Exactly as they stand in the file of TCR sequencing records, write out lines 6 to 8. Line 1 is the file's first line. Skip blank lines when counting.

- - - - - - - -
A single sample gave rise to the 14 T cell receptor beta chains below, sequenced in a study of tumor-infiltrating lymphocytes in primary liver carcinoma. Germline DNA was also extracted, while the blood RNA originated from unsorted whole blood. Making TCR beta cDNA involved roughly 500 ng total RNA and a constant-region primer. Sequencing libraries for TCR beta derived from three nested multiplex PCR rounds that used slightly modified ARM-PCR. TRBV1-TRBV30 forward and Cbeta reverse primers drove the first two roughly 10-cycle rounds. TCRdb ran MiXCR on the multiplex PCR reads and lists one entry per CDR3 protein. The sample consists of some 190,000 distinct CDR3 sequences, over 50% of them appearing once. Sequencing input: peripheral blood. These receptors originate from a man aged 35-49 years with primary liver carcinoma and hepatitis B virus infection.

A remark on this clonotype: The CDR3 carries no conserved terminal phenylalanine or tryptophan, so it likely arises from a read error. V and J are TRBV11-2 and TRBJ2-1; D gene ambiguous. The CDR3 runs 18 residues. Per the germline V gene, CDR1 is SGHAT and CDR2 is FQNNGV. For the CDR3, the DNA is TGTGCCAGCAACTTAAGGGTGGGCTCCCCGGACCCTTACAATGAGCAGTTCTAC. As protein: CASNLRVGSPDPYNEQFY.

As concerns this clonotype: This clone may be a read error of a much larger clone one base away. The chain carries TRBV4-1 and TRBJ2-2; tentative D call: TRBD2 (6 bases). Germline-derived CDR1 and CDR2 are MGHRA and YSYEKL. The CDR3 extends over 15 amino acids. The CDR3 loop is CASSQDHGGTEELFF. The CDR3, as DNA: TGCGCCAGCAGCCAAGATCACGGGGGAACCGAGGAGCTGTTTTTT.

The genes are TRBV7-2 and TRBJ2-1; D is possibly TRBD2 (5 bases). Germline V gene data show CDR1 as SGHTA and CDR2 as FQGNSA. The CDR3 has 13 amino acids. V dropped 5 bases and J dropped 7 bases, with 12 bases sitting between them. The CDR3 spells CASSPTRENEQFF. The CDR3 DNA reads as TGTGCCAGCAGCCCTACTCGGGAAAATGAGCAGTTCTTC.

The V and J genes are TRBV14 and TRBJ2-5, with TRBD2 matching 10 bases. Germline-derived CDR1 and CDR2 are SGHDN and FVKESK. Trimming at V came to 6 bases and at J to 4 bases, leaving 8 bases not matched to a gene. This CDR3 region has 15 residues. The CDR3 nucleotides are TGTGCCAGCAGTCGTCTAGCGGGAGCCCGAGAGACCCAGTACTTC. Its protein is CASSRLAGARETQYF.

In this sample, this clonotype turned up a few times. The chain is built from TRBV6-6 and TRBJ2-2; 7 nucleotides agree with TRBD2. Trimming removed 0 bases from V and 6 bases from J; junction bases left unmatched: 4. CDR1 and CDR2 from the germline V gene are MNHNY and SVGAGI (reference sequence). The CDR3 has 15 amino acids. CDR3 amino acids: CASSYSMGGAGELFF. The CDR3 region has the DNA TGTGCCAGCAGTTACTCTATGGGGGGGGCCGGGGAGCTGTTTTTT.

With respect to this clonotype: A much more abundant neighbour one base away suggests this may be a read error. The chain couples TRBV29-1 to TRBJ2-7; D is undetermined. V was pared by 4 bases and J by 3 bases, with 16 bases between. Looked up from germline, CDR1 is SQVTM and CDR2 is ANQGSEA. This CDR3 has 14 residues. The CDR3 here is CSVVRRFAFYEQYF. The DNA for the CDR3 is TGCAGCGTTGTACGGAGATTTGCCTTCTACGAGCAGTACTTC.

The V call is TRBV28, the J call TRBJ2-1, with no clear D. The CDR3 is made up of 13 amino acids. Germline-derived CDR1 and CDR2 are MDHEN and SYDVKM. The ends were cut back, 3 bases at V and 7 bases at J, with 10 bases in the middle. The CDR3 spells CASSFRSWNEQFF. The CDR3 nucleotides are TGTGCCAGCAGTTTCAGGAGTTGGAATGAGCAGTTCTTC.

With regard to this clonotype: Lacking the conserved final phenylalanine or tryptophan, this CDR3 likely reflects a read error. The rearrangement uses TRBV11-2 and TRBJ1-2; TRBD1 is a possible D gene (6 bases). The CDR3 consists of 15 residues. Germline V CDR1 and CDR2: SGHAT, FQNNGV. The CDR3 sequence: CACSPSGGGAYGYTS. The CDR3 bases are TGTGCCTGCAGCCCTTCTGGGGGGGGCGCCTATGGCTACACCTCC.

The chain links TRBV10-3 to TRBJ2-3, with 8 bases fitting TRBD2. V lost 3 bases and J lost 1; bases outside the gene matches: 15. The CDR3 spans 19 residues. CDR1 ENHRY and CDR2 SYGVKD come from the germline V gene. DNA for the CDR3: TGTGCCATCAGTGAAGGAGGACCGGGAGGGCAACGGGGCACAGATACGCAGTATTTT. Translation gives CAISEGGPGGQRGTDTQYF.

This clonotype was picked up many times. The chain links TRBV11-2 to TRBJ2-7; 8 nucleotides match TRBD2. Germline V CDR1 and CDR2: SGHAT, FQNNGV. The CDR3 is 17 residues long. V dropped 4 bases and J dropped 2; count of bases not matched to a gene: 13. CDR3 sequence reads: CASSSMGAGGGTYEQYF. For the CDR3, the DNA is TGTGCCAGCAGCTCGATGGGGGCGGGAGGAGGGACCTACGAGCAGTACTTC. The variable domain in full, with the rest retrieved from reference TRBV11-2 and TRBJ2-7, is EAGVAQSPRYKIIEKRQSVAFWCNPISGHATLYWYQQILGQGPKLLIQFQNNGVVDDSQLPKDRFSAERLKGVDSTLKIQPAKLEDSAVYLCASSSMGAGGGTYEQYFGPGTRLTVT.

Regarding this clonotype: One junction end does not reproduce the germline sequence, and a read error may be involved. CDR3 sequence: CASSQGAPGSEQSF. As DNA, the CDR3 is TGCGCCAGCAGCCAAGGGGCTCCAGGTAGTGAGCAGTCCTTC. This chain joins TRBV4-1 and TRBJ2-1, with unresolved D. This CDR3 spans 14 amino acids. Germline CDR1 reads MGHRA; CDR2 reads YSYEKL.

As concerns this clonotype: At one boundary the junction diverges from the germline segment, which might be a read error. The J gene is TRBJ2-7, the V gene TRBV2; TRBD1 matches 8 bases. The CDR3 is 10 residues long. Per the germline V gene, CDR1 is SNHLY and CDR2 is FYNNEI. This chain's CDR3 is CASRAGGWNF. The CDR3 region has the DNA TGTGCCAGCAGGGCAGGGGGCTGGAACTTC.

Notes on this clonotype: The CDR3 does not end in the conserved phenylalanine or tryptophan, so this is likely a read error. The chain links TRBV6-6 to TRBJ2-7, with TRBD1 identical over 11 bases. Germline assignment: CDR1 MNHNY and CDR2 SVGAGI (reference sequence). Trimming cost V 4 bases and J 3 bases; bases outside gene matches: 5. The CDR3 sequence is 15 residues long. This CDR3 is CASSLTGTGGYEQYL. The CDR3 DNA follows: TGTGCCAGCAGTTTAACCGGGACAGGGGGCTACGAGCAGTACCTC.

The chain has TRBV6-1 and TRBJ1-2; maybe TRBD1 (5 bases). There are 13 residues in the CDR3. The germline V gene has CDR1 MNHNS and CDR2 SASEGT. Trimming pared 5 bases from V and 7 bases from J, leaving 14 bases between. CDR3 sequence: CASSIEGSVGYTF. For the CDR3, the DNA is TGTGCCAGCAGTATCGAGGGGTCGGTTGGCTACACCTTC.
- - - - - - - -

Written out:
In this sample, this clonotype turned up a few times. The chain is built from TRBV6-6 and TRBJ2-2; 7 nucleotides agree with TRBD2. Trimming removed 0 bases from V and 6 bases from J; junction bases left unmatched: 4. CDR1 and CDR2 from the germline V gene are MNHNY and SVGAGI (reference sequence). The CDR3 has 15 amino acids. CDR3 amino acids: CASSYSMGGAGELFF. The CDR3 region has the DNA TGTGCCAGCAGTTACTCTATGGGGGGGGCCGGGGAGCTGTTTTTT.

With respect to this clonotype: A much more abundant neighbour one base away suggests this may be a read error. The chain couples TRBV29-1 to TRBJ2-7; D is undetermined. V was pared by 4 bases and J by 3 bases, with 16 bases between. Looked up from germline, CDR1 is SQVTM and CDR2 is ANQGSEA. This CDR3 has 14 residues. The CDR3 here is CSVVRRFAFYEQYF. The DNA for the CDR3 is TGCAGCGTTGTACGGAGATTTGCCTTCTACGAGCAGTACTTC.

The V call is TRBV28, the J call TRBJ2-1, with no clear D. The CDR3 is made up of 13 amino acids. Germline-derived CDR1 and CDR2 are MDHEN and SYDVKM. The ends were cut back, 3 bases at V and 7 bases at J, with 10 bases in the middle. The CDR3 spells CASSFRSWNEQFF. The CDR3 nucleotides are TGTGCCAGCAGTTTCAGGAGTTGGAATGAGCAGTTCTTC.